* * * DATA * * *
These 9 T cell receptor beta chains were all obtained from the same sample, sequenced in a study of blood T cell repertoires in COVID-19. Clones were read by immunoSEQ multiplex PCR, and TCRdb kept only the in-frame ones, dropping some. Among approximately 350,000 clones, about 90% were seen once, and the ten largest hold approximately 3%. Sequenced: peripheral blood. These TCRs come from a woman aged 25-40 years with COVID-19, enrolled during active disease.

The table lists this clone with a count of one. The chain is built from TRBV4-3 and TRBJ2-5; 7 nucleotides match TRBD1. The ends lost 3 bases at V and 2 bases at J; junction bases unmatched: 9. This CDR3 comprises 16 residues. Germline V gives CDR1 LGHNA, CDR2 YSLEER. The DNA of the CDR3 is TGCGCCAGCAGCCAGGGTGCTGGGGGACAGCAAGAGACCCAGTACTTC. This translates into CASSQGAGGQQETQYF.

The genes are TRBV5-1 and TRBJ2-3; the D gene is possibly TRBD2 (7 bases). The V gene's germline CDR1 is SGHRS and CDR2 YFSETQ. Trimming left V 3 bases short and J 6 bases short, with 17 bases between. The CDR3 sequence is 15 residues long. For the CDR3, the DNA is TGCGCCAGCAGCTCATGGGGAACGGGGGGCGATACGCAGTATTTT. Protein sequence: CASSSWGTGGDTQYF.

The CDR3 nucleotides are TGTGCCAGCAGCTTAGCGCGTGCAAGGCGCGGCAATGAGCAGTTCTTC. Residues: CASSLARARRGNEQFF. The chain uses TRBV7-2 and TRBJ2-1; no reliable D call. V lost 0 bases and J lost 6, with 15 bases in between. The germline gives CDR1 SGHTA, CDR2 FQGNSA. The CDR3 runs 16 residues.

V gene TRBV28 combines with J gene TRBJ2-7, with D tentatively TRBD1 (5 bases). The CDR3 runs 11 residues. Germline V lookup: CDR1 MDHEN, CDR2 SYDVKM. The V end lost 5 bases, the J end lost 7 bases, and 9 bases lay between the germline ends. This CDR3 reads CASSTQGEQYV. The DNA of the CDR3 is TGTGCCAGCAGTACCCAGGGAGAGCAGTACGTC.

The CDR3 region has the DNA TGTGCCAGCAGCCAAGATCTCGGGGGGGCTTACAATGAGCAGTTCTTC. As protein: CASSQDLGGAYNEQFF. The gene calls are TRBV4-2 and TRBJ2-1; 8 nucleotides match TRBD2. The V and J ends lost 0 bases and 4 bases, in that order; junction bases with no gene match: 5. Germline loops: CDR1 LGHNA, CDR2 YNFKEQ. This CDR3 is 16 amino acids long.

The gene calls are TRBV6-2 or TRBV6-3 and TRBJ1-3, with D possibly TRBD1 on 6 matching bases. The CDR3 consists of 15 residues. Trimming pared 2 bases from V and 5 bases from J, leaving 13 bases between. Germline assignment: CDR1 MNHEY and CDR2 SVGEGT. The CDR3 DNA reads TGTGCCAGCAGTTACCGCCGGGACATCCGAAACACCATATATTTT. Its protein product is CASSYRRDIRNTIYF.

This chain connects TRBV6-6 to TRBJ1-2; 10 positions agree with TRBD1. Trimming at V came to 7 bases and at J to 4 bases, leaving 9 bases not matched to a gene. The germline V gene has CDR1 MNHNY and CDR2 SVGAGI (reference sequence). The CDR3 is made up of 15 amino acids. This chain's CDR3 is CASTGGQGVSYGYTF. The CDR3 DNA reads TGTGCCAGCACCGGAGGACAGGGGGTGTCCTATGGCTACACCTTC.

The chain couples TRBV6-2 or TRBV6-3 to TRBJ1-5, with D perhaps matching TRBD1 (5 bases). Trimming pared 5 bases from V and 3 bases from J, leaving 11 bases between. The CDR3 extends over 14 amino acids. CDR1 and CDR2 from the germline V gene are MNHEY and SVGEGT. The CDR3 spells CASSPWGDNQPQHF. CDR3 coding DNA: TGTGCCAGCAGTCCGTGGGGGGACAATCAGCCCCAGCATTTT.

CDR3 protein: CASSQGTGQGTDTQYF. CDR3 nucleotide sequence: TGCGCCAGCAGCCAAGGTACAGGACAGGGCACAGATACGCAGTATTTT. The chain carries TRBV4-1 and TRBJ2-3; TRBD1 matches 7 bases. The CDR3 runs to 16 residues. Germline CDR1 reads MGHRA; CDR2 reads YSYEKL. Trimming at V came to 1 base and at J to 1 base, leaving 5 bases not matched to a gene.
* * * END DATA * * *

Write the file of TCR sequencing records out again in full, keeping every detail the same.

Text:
These 9 T cell receptor beta chains were all obtained from the same sample, sequenced in a study of blood T cell repertoires in COVID-19. Clones were read by immunoSEQ multiplex PCR, and TCRdb kept only the in-frame ones, dropping some. Among approximately 350,000 clones, about 90% were seen once, and the ten largest hold approximately 3%. Sequenced: peripheral blood. These TCRs come from a woman aged 25-40 years with COVID-19, enrolled during active disease.

The table lists this clone with a count of one. The chain is built from TRBV4-3 and TRBJ2-5; 7 nucleotides match TRBD1. The ends lost 3 bases at V and 2 bases at J; junction bases unmatched: 9. This CDR3 comprises 16 residues. Germline V gives CDR1 LGHNA, CDR2 YSLEER. The DNA of the CDR3 is TGCGCCAGCAGCCAGGGTGCTGGGGGACAGCAAGAGACCCAGTACTTC. This translates into CASSQGAGGQQETQYF.

The genes are TRBV5-1 and TRBJ2-3; the D gene is possibly TRBD2 (7 bases). The V gene's germline CDR1 is SGHRS and CDR2 YFSETQ. Trimming left V 3 bases short and J 6 bases short, with 17 bases between. The CDR3 sequence is 15 residues long. For the CDR3, the DNA is TGCGCCAGCAGCTCATGGGGAACGGGGGGCGATACGCAGTATTTT. Protein sequence: CASSSWGTGGDTQYF.

The CDR3 nucleotides are TGTGCCAGCAGCTTAGCGCGTGCAAGGCGCGGCAATGAGCAGTTCTTC. Residues: CASSLARARRGNEQFF. The chain uses TRBV7-2 and TRBJ2-1; no reliable D call. V lost 0 bases and J lost 6, with 15 bases in between. The germline gives CDR1 SGHTA, CDR2 FQGNSA. The CDR3 runs 16 residues.

V gene TRBV28 combines with J gene TRBJ2-7, with D tentatively TRBD1 (5 bases). The CDR3 runs 11 residues. Germline V lookup: CDR1 MDHEN, CDR2 SYDVKM. The V end lost 5 bases, the J end lost 7 bases, and 9 bases lay between the germline ends. This CDR3 reads CASSTQGEQYV. The DNA of the CDR3 is TGTGCCAGCAGTACCCAGGGAGAGCAGTACGTC.

The CDR3 region has the DNA TGTGCCAGCAGCCAAGATCTCGGGGGGGCTTACAATGAGCAGTTCTTC. As protein: CASSQDLGGAYNEQFF. The gene calls are TRBV4-2 and TRBJ2-1; 8 nucleotides match TRBD2. The V and J ends lost 0 bases and 4 bases, in that order; junction bases with no gene match: 5. Germline loops: CDR1 LGHNA, CDR2 YNFKEQ. This CDR3 is 16 amino acids long.

The gene calls are TRBV6-2 or TRBV6-3 and TRBJ1-3, with D possibly TRBD1 on 6 matching bases. The CDR3 consists of 15 residues. Trimming pared 2 bases from V and 5 bases from J, leaving 13 bases between. Germline assignment: CDR1 MNHEY and CDR2 SVGEGT. The CDR3 DNA reads TGTGCCAGCAGTTACCGCCGGGACATCCGAAACACCATATATTTT. Its protein product is CASSYRRDIRNTIYF.

This chain connects TRBV6-6 to TRBJ1-2; 10 positions agree with TRBD1. Trimming at V came to 7 bases and at J to 4 bases, leaving 9 bases not matched to a gene. The germline V gene has CDR1 MNHNY and CDR2 SVGAGI (reference sequence). The CDR3 is made up of 15 amino acids. This chain's CDR3 is CASTGGQGVSYGYTF. The CDR3 DNA reads TGTGCCAGCACCGGAGGACAGGGGGTGTCCTATGGCTACACCTTC.

The chain couples TRBV6-2 or TRBV6-3 to TRBJ1-5, with D perhaps matching TRBD1 (5 bases). Trimming pared 5 bases from V and 3 bases from J, leaving 11 bases between. The CDR3 extends over 14 amino acids. CDR1 and CDR2 from the germline V gene are MNHEY and SVGEGT. The CDR3 spells CASSPWGDNQPQHF. CDR3 coding DNA: TGTGCCAGCAGTCCGTGGGGGGACAATCAGCCCCAGCATTTT.

CDR3 protein: CASSQGTGQGTDTQYF. CDR3 nucleotide sequence: TGCGCCAGCAGCCAAGGTACAGGACAGGGCACAGATACGCAGTATTTT. The chain carries TRBV4-1 and TRBJ2-3; TRBD1 matches 7 bases. The CDR3 runs to 16 residues. Germline CDR1 reads MGHRA; CDR2 reads YSYEKL. Trimming at V came to 1 base and at J to 1 base, leaving 5 bases not matched to a gene.